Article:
Work out how much money you’ll need for a comfortable retirement. Only then can you project whether you’ll have enough to meet those needs at your present savings rate.
The earlier you implement your retirement planning strategy, the greater your chances are of growing a decent nest egg. At the outset, your aim should be to achieve capital growth. This requires fairly aggressive investing.
A pension fund is not enough
The biggest mistake our parents made was to assume that membership of their employer’s pension fund would guarantee a comfortable retirement. There are a variety of investment products out there – retirement annuities, endowments, and unit trusts. These should be included in your strategy to accumulate capital for your retirement.
Reduce your debt
Aim to be debt free. If you clear your debt several years before retirement, this money could be put to work to ensure an even more prosperous retirement.
In order to be vigilant, you need to educate yourself. It is your responsibility to make sure your pension money is secure.
When you retire, a number of lump sums become available from various retirement plans. However, you don’t have to retire from a retirement annuity before your 70th birthday. You could well wait until your marginal tax rate has dropped.
Start planning for your retirement the day you launch your career. The longer you procrastinate, the less your chances are of achieving a financially comfortable retirement.
Your lifestyle is probably fast and aggressive, and you have the potential to achieve a steady stream of an ever-increasing income. You can therefore afford to take investment risks. But discipline is required to build up a substantial investment portfolio. It should have a high equity exposure with a good balance between smaller company stocks, growth stocks, international equities, and perhaps a slight value stock exposure. Your cash exposure should be minimal.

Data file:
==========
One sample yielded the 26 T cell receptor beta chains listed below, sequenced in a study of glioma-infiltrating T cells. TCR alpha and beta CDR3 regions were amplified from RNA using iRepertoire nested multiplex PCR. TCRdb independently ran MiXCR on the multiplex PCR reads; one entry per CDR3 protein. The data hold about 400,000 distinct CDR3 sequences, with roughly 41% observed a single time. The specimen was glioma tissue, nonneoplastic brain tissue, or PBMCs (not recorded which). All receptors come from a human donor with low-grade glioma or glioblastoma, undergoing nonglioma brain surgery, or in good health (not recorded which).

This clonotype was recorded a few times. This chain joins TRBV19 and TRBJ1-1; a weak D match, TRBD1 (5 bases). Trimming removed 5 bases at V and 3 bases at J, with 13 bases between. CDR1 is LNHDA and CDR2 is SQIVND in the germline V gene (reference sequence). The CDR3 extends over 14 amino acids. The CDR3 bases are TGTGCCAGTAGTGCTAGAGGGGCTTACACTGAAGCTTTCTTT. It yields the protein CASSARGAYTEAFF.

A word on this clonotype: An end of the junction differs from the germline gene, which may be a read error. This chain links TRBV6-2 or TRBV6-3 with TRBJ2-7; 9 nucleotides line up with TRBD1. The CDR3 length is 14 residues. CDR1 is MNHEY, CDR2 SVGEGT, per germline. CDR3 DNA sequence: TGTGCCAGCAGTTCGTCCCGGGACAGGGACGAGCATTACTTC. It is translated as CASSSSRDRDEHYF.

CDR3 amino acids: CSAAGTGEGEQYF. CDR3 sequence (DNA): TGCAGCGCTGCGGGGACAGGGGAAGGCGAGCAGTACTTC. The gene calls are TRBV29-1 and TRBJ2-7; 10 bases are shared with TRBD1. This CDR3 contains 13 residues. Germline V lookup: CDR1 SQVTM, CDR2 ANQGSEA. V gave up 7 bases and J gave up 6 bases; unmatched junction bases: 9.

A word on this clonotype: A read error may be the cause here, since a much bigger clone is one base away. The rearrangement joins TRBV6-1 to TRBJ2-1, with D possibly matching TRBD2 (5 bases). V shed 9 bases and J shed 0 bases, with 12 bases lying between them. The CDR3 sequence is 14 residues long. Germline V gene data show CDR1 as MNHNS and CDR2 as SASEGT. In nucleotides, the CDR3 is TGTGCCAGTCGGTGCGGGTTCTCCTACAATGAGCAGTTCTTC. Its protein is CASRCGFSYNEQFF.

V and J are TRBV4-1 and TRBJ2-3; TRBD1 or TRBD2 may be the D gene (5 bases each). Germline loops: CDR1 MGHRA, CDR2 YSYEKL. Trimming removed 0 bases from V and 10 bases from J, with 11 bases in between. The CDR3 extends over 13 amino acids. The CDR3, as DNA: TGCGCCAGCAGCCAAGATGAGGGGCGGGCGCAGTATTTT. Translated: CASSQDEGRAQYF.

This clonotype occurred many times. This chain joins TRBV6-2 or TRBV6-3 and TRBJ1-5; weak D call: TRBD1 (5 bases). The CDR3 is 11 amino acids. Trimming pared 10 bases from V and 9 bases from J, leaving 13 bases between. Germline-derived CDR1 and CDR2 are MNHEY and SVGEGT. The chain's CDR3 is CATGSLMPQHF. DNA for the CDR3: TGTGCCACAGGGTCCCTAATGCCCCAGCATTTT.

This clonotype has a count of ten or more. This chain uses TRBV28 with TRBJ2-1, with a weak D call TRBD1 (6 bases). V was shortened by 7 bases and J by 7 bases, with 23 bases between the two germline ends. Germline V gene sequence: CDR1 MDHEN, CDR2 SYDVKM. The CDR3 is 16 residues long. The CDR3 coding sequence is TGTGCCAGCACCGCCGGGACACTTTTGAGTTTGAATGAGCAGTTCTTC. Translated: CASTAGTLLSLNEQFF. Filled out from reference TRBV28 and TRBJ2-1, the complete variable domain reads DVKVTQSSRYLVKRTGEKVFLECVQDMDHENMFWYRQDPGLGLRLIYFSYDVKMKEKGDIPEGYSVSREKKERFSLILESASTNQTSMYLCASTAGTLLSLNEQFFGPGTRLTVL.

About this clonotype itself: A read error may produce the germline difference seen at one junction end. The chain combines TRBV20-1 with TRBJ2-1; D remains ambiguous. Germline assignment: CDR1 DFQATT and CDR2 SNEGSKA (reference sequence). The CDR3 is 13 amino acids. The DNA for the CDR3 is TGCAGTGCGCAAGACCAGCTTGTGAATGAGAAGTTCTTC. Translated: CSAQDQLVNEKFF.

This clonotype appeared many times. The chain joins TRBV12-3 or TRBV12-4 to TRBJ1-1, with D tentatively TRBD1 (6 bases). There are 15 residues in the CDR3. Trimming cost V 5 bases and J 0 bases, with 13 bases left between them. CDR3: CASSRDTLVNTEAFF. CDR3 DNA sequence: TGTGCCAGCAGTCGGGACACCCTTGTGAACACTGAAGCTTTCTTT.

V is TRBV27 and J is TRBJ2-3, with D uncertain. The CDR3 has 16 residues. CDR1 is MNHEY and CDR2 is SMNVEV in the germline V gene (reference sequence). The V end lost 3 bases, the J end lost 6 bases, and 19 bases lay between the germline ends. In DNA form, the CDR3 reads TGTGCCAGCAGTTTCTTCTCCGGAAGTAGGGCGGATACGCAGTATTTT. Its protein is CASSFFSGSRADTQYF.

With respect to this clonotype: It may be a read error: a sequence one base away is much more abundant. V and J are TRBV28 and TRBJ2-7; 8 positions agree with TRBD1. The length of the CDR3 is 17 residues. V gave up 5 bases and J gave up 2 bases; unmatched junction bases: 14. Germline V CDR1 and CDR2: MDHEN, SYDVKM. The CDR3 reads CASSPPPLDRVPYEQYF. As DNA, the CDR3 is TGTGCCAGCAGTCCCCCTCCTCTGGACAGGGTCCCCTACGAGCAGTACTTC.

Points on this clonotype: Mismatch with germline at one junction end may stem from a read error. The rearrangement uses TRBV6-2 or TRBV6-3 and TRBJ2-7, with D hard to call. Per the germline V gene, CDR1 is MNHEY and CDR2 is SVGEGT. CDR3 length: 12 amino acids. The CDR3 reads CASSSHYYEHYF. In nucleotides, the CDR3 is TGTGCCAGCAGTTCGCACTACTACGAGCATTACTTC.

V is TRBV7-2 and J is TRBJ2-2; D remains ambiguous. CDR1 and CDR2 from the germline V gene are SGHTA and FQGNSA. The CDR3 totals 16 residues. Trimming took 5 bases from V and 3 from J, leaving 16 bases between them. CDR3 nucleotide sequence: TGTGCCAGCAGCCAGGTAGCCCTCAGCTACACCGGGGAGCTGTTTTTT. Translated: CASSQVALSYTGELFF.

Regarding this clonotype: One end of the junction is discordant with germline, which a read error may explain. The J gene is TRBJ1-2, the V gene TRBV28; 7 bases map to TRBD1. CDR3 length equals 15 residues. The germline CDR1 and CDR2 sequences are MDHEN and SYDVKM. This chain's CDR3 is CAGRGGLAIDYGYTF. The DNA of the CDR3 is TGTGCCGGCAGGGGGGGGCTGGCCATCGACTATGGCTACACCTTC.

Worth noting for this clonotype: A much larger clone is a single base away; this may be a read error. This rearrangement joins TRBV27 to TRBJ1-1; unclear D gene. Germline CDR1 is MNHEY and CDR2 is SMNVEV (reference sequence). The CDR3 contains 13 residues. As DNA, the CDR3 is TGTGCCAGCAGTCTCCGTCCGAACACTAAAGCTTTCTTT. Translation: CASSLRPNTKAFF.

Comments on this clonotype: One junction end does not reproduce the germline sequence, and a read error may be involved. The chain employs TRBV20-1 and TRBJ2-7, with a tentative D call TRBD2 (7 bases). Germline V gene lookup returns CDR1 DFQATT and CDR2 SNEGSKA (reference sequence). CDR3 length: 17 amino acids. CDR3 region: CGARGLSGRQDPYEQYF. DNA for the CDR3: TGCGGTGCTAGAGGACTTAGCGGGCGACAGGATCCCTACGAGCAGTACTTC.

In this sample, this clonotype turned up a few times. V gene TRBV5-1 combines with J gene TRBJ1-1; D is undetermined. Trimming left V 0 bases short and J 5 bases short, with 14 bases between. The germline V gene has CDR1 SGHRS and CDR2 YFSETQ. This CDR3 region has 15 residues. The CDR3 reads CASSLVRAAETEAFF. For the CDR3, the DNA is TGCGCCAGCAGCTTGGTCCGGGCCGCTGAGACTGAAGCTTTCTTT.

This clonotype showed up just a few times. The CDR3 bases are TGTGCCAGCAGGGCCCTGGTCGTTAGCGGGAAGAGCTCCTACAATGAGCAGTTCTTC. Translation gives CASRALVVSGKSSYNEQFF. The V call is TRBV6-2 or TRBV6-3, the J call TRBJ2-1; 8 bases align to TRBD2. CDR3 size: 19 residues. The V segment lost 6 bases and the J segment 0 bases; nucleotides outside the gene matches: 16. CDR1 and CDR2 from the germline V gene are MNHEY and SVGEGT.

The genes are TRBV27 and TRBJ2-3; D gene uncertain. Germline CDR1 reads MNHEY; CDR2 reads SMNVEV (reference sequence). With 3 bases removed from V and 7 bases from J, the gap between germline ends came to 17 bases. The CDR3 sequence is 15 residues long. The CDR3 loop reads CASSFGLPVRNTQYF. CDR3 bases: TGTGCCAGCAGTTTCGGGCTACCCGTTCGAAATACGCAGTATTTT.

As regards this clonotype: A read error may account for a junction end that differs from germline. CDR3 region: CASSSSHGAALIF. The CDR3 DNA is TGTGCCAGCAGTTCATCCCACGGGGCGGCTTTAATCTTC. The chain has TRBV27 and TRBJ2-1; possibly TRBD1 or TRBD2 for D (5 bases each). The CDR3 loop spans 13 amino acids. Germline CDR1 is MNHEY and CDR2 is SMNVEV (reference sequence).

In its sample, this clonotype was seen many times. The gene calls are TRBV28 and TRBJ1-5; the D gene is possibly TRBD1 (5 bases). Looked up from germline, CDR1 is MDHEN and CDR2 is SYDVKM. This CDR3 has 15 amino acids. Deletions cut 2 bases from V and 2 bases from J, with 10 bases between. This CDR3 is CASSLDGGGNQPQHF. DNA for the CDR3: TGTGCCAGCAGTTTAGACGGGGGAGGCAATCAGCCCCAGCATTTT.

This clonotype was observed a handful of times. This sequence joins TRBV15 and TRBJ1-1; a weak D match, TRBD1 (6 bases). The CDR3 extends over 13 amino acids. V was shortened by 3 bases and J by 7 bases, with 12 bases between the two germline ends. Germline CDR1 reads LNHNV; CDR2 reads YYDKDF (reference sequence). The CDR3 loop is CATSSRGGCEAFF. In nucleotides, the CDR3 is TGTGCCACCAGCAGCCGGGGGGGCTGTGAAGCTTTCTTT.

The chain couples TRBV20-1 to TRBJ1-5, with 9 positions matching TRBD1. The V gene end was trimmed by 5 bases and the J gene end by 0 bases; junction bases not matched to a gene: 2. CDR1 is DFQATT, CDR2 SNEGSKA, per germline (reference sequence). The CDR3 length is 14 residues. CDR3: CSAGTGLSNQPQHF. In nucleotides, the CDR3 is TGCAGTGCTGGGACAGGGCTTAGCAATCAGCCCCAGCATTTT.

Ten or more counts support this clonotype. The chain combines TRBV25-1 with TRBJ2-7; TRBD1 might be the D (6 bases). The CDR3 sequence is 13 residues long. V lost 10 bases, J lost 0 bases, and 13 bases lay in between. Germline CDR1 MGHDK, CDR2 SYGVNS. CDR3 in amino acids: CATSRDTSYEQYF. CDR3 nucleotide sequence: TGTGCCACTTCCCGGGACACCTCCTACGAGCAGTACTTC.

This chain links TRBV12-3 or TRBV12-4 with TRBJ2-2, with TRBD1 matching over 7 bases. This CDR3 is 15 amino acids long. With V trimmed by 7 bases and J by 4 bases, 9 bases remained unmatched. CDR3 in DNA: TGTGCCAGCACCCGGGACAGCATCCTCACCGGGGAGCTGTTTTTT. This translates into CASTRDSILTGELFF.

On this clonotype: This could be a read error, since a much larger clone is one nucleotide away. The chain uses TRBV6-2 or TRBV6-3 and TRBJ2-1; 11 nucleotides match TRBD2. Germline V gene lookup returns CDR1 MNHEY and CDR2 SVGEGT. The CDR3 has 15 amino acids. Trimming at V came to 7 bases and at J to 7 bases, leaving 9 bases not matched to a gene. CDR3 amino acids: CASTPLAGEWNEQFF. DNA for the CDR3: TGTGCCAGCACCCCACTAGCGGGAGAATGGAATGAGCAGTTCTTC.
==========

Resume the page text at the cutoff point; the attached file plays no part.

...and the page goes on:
Your lifestyle has probably become more expensive, with home loan payments making up a significant portion of your household expenses. In your 30s and 40s you are likely to be funding the education of your offspring. An equity suite of unit trusts or an endowment with a high degree of equity exposure should help you save for these predictable expenses.
The capacity for risk should reduce significantly with age, and that a balanced portfolio should consist of exposure to the equity market. A marked reduction in equity exposure will reduce real growth exceptionally over this period and requires careful thought taking into consideration your capacity for risk.
By now you should have achieved complete financial independence with little risk of exhausting your capital base. You need to establish the real return prospects of cash and other fixed-income investments over the long term and manage your cash flow accordingly.
Your tax position is an important consideration – investigate investment vehicles more tax friendly than your own savings account. Cash or other fixed bearing investments could be housed in a living annuity, where the interest earned is exempt from tax, or in an endowment policy where the interest will attract tax at 30% within the policy as opposed to a possibly higher rate in your hands.